‘A better America begins’: Romney launches race against Obama

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Mitt Romney launched his general election campaign Tuesday in New Hampshire, telling supporters in a primary night victory speech that “a better America begins tonight.”

“After 43 primaries and caucuses, many long days and more than a few long nights, I can say with confidence and gratitude that you have given me a great honor and solemn responsibility,” Romney said. “And, together, we are going to win on Nov. 6.”


It was a speech celebrating a five-state primary sweep and a delegate haul that leaves him close to officially securing the Republican presidential nomination. Romney started the night with 698 delegates, according to a count by The Associated Press, and will take a large majority – if not all – of the 222 delegates up for grabs on Tuesday night.

That will likely leave the former Massachusetts governor a little more than 200 delegates shy of the 1,144 needed to seal the nomination before the Republican National Convention in late August.

With his main challenger, Rick Santorum, out of the way, Romney romped through primaries in Pennsylvania and Connecticut. Rep. Ron Paul (R-Texas), who campaigned this week in Rhode Island, and former Speaker Newt Gingrich, who has focused on Delaware, did their best to derail the former Massachusetts governor in those states, but each scarcely managed to make a dent.

The Gingrich campaign has said it will reevaluate whether it will continue in the wake of the loss in Delaware, but Paul has said he is committed to accumulating delegates for a role at the convention, even if Romney is the party’s official nominee before then.

Romney’s decision to speak from New Hampshire, rather than from one of the five states where he notched victories was made with the fall campaign in mind. The Granite State, where Romney owns a vacation home and maintains close ties, will be a critical battleground state in the general election; one recent poll showed President Obama with a 9-point lead there. It's also where Romney launched his presidential bid.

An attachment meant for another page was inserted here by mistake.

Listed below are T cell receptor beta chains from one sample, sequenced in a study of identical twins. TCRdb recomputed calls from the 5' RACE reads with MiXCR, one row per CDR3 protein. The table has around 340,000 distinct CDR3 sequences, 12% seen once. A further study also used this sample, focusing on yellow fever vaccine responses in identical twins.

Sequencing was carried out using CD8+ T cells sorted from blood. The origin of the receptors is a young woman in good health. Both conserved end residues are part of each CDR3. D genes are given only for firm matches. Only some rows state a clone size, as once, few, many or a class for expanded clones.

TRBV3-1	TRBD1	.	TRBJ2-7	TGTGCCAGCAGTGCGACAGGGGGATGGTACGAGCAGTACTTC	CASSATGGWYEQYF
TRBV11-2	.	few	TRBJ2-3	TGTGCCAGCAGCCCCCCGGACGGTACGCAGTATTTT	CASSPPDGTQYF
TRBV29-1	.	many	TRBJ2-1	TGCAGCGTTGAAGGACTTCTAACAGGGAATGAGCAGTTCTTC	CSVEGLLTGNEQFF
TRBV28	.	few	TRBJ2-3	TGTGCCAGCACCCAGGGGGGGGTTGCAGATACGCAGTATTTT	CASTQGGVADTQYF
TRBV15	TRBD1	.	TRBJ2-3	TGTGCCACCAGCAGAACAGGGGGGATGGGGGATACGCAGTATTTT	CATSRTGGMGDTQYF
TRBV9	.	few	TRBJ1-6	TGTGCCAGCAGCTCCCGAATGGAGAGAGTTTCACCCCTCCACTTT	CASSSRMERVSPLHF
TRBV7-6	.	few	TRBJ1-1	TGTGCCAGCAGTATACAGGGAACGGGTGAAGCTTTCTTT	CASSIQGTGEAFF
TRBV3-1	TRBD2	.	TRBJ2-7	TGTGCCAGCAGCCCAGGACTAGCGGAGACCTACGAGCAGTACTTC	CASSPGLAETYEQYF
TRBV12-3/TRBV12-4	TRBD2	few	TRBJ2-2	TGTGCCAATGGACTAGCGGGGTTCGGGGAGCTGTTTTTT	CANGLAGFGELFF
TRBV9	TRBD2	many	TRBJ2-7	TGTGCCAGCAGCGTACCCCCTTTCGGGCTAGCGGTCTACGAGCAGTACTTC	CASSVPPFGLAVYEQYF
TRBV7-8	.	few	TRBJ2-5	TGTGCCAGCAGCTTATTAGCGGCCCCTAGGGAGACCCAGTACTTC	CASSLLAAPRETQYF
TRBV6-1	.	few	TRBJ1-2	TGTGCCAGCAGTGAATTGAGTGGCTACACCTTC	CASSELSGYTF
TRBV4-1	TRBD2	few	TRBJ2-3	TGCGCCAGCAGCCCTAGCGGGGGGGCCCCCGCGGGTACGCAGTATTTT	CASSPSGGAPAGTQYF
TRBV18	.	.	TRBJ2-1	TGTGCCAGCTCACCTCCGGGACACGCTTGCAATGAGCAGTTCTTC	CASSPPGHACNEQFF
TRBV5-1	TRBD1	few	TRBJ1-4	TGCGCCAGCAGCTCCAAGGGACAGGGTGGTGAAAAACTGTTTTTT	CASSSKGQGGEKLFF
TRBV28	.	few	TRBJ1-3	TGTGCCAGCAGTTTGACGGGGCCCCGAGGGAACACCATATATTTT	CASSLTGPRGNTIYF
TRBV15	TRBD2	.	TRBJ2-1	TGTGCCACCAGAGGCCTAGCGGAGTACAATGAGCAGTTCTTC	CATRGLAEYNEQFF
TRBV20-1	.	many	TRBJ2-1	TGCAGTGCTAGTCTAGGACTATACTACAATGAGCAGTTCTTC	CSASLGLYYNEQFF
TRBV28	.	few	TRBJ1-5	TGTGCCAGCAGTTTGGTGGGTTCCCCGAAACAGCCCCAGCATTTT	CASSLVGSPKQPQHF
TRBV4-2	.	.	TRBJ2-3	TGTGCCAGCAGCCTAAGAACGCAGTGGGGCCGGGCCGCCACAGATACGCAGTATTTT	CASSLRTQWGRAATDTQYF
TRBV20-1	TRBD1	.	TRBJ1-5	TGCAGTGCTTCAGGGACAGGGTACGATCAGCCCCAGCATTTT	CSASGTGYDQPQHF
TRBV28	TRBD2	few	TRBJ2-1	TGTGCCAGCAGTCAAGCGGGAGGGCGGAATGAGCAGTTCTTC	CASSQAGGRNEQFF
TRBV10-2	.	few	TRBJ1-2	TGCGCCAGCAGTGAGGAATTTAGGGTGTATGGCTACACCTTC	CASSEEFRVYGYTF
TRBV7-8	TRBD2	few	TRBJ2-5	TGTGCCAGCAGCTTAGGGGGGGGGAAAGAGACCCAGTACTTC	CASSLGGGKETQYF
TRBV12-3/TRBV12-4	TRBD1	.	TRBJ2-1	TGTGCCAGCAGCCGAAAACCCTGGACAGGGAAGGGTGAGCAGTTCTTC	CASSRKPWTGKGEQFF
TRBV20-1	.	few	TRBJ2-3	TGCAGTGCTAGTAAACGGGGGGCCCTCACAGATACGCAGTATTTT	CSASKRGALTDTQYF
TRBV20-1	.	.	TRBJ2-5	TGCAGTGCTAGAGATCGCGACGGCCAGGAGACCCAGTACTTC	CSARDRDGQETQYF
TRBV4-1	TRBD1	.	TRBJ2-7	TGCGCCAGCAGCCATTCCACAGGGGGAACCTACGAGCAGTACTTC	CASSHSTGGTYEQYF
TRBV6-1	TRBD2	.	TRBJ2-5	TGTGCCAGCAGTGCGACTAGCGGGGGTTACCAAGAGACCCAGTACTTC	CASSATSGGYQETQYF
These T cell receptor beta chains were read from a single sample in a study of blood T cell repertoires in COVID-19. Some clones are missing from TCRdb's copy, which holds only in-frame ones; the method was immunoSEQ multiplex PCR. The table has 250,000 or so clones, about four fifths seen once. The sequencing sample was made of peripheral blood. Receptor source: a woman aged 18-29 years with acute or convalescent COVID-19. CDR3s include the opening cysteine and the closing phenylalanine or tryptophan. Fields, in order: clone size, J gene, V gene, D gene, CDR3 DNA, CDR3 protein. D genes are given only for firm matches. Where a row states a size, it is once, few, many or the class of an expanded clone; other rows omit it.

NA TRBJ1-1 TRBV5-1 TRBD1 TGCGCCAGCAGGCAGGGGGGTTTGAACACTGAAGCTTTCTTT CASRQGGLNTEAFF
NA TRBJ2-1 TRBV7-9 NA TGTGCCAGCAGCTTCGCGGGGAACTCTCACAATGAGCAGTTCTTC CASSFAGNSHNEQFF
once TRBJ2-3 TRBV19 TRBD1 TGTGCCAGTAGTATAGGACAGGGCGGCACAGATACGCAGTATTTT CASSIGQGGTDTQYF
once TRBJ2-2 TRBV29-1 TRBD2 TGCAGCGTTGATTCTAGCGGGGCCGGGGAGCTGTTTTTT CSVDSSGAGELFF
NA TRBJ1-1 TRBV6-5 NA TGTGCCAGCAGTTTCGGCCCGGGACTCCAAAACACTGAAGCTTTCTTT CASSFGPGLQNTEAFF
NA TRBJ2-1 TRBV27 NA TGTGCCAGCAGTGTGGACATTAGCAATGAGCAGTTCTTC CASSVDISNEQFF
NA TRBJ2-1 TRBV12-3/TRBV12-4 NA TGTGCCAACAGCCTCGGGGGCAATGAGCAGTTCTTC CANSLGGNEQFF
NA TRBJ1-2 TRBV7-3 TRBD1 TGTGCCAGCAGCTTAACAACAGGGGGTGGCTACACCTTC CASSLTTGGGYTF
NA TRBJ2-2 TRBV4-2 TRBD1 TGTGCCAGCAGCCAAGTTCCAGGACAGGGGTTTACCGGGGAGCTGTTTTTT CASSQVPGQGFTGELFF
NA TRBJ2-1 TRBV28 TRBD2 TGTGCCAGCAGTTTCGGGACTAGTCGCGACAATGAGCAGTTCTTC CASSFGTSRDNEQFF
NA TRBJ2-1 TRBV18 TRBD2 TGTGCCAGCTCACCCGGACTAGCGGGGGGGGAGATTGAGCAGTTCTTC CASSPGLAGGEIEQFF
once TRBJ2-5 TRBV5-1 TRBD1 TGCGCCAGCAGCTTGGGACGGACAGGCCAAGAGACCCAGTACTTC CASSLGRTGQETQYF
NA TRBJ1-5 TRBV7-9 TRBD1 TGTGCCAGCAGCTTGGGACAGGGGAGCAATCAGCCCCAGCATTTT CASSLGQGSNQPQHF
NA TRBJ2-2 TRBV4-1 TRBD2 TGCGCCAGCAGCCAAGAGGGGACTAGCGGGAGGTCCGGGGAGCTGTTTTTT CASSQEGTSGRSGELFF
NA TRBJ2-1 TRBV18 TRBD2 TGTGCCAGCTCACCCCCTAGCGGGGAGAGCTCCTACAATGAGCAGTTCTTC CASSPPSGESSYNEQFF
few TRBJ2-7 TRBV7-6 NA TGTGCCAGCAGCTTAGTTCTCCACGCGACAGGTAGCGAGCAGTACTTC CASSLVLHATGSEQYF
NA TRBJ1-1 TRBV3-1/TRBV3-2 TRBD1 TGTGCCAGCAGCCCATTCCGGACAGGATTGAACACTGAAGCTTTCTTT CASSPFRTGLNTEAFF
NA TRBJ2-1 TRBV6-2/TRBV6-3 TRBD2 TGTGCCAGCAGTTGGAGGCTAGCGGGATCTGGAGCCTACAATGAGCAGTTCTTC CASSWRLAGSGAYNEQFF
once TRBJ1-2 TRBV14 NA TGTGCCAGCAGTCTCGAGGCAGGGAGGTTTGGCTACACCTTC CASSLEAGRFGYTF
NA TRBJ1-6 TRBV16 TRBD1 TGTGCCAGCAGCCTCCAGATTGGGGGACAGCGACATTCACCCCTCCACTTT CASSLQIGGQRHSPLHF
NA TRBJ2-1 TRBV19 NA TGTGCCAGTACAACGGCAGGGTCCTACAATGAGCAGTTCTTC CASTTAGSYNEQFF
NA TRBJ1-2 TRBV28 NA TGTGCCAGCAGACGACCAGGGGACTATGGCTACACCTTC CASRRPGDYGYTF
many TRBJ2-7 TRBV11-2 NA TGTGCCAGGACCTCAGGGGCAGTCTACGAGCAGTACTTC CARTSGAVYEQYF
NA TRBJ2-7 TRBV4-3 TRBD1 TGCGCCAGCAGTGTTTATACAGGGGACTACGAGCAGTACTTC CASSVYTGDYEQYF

If his New Hampshire speech was a precursor to his campaign strategy, Romney will continue to try to appeal to voters by asking them if they’re better off than they were before Obama moved into the White House.

“Four years ago Barack Obama dazzled us in front of Greek columns with sweeping promises of hope and change, but after we came down to earth, after all the celebration and parades, what do we have to show for three and a half years of President Obama?” Romney asked. 

“Is it easier to make ends meet? Is it easier to sell your home or buy a new one? Have you saved what you needed for retirement? Are you making more in your job?  Do you have a better chance to get a better job? Do you pay less at the pump?”

The crowd responded with an emphatic “no” to each question.

Romney, in his speech, also looked to flip the script on what will be a central theme of Obama’s campaign message on tax fairness and income inequality.

“I see an America with a growing middle class, with rising standards of living,” Romney said. “I see children even more successful than their parents — some successful even beyond their wildest dreams — and others congratulating them for their achievement, not attacking them for it.”

“This America is fundamentally fair,” he continued. “We will stop the unfairness of urban children being denied access to the good schools of their choice; we will stop the unfairness of politicians giving taxpayer money to their friends’ businesses; we will stop the unfairness of requiring union workers to contribute to politicians not of their choosing; we will stop the unfairness of government workers getting better pay and benefits than the very taxpayers they serve; and we will stop the unfairness of one generation passing larger and larger debts on to the next.”

Obama also spoke from a battleground state on Tuesday night, addressing a crowd at the University of Colorado at Boulder about soaring student loan debt just moments before Romney was scheduled to speak.

The challenges facing each candidate are already well-defined.

Romney’s favorability numbers are historically low for a nominee entering the general election, and, according to polling, he trails among women and Hispanics. 

Conversely, Obama is personally popular but will face an electorate — white middle-class males in particular — that views the economy as the No. 1 issue and sees Romney as better equipped handle it.

The president currently holds a small lead nationally over Romney, polling shows, and in recent weeks has pulled away from the former Massachusetts governor in battleground states that will be critical in determining the outcome of the 2012 election.

— Last updated at 9:15 p.m.